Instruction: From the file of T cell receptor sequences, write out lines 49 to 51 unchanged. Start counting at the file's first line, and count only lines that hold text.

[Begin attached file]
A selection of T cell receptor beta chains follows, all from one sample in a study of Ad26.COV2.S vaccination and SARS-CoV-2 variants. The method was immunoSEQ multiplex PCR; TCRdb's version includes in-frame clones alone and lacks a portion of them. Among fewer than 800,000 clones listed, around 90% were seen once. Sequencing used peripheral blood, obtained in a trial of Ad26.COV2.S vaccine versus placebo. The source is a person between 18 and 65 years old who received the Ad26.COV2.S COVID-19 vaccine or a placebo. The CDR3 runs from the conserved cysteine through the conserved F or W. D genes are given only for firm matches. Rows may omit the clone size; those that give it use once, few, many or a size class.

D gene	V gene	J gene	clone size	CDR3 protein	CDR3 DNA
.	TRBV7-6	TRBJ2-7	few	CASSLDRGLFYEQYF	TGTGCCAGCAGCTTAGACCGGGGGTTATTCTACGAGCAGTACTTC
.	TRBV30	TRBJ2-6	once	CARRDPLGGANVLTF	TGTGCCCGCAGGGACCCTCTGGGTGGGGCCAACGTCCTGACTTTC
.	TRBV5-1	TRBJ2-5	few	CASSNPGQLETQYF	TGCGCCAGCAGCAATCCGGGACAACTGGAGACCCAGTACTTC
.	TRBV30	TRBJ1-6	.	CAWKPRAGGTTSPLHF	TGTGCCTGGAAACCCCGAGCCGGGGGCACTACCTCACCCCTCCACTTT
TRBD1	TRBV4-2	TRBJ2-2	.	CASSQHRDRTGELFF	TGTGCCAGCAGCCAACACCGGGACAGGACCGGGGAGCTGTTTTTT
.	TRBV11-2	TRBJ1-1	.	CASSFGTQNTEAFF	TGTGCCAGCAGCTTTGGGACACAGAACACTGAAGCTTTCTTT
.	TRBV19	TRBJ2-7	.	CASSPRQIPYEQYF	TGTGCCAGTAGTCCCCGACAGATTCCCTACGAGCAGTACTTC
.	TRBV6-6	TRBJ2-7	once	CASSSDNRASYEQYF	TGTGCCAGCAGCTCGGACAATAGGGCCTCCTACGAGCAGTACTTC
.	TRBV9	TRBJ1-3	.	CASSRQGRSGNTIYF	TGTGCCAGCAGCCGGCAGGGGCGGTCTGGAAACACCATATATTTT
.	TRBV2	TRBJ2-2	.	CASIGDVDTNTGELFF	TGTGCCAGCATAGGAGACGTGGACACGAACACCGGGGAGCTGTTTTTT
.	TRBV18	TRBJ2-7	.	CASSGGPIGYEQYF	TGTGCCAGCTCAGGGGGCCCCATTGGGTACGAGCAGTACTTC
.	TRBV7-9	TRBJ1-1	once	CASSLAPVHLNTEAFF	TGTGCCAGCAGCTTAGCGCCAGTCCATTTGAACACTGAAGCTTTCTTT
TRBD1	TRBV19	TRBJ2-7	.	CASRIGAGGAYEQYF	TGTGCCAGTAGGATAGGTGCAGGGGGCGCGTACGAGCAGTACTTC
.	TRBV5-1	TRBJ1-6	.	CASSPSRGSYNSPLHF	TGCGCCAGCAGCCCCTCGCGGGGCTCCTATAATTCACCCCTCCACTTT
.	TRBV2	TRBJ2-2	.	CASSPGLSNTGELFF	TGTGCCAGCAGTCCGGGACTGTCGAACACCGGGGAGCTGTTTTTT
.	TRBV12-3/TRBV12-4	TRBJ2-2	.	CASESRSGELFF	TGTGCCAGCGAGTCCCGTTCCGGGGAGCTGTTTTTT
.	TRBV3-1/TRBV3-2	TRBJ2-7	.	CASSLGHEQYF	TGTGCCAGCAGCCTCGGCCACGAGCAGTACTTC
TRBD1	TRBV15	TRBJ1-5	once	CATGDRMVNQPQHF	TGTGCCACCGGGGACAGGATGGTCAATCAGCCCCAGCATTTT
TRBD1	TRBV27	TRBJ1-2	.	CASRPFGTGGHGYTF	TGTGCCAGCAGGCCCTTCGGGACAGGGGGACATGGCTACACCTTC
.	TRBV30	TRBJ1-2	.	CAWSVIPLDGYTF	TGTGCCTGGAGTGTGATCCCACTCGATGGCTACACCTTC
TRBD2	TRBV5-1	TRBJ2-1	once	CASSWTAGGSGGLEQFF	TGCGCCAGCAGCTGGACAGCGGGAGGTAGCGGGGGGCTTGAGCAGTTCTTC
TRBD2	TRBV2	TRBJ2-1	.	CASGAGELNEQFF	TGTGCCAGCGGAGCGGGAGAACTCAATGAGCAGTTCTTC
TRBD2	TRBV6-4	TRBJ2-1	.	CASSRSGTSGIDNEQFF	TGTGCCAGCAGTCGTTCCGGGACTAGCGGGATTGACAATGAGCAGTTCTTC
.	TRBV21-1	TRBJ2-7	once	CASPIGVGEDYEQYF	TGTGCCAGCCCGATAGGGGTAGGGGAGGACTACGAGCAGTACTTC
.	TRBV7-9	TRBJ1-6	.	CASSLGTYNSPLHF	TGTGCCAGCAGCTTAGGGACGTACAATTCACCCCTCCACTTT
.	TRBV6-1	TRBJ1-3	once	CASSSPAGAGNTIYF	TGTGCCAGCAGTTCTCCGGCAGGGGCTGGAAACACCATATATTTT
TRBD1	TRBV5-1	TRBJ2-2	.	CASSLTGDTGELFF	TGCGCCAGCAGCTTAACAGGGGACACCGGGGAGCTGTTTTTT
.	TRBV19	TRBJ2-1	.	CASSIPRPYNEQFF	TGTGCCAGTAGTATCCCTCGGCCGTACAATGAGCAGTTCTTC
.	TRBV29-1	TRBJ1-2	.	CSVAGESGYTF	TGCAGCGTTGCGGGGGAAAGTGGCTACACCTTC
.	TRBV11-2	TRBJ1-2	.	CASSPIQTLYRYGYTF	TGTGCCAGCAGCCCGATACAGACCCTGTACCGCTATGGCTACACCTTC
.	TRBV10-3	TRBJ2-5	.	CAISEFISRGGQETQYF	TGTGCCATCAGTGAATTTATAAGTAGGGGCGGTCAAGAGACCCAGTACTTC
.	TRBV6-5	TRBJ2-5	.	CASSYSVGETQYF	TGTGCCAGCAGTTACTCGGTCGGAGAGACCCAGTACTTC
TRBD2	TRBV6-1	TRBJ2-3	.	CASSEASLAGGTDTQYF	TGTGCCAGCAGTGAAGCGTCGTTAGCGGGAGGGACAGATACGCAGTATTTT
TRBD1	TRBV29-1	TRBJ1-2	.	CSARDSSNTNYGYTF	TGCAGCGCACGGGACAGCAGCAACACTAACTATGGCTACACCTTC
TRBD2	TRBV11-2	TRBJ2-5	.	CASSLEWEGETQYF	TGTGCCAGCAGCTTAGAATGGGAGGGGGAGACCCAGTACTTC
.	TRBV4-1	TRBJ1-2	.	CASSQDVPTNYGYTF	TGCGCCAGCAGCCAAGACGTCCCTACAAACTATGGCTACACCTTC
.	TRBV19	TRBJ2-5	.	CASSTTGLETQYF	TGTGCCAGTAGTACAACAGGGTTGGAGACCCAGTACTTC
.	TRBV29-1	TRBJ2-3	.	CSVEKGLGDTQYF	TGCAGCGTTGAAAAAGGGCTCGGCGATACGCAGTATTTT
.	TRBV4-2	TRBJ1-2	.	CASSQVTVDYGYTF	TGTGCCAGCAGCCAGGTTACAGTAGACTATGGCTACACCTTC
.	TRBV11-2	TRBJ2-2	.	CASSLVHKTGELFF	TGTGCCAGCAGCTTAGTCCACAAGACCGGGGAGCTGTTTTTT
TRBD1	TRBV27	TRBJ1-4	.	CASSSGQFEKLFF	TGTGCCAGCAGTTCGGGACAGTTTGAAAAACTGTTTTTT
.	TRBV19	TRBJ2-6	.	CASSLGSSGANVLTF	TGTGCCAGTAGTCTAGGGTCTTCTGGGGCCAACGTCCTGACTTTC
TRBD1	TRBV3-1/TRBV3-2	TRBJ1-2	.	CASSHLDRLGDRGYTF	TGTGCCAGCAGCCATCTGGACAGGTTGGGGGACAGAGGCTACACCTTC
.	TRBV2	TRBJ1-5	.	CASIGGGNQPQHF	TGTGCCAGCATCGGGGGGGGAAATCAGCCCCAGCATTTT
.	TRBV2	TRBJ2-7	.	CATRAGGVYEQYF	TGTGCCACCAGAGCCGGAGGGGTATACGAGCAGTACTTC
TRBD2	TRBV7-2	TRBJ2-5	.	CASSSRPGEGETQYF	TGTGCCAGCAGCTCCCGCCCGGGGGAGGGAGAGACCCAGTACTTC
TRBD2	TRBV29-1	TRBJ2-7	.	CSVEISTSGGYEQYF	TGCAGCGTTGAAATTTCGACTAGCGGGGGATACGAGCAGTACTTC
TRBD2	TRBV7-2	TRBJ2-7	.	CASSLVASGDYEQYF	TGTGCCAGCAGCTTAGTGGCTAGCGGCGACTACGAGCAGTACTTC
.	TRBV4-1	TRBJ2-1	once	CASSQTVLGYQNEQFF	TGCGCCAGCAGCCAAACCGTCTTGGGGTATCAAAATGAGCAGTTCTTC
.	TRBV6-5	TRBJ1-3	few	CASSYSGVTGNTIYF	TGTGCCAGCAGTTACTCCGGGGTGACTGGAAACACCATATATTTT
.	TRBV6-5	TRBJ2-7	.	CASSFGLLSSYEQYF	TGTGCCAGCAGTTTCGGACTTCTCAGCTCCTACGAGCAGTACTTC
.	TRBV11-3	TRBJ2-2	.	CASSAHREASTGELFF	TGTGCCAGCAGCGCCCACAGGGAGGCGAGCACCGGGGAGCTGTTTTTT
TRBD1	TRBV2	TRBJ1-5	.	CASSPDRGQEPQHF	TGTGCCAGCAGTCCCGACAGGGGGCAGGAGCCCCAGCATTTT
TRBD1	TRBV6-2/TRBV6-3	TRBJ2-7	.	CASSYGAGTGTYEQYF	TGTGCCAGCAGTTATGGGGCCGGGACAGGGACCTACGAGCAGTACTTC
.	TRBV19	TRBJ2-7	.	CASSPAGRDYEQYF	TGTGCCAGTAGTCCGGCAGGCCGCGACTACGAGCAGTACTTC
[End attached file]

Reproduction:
TRBD2	TRBV29-1	TRBJ2-7	.	CSVEISTSGGYEQYF	TGCAGCGTTGAAATTTCGACTAGCGGGGGATACGAGCAGTACTTC
TRBD2	TRBV7-2	TRBJ2-7	.	CASSLVASGDYEQYF	TGTGCCAGCAGCTTAGTGGCTAGCGGCGACTACGAGCAGTACTTC
.	TRBV4-1	TRBJ2-1	once	CASSQTVLGYQNEQFF	TGCGCCAGCAGCCAAACCGTCTTGGGGTATCAAAATGAGCAGTTCTTC